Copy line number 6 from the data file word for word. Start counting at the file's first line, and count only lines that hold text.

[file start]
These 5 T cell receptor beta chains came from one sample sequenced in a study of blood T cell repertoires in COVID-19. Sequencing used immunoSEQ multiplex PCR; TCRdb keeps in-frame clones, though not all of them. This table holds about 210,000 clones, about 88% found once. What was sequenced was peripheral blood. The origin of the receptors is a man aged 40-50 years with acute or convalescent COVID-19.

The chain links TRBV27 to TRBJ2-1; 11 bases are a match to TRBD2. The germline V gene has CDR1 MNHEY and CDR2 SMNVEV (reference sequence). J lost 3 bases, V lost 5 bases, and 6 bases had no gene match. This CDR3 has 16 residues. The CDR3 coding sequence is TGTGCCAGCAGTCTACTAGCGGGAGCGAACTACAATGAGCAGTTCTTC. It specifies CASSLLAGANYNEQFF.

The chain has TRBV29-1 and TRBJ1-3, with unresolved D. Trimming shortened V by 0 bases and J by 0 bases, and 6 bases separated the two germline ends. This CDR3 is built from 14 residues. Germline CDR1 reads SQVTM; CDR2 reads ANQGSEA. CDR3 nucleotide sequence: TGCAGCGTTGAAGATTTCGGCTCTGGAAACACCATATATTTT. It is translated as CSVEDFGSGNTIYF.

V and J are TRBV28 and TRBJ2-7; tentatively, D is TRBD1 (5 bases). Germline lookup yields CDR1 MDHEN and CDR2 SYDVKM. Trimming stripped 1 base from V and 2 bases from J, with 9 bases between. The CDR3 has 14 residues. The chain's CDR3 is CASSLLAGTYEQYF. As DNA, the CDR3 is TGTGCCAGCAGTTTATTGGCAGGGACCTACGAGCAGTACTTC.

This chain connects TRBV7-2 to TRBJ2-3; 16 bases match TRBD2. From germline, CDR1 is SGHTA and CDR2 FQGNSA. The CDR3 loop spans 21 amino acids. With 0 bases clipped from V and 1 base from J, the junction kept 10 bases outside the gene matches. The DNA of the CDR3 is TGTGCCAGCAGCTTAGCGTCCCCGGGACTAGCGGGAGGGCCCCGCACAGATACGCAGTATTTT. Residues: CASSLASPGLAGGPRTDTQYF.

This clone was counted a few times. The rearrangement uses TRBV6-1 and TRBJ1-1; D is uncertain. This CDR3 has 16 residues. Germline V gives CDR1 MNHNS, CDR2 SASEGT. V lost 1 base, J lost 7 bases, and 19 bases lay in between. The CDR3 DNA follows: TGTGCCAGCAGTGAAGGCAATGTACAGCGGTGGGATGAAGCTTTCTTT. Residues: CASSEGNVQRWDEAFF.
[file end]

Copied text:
This clone was counted a few times. The rearrangement uses TRBV6-1 and TRBJ1-1; D is uncertain. This CDR3 has 16 residues. Germline V gives CDR1 MNHNS, CDR2 SASEGT. V lost 1 base, J lost 7 bases, and 19 bases lay in between. The CDR3 DNA follows: TGTGCCAGCAGTGAAGGCAATGTACAGCGGTGGGATGAAGCTTTCTTT. Residues: CASSEGNVQRWDEAFF.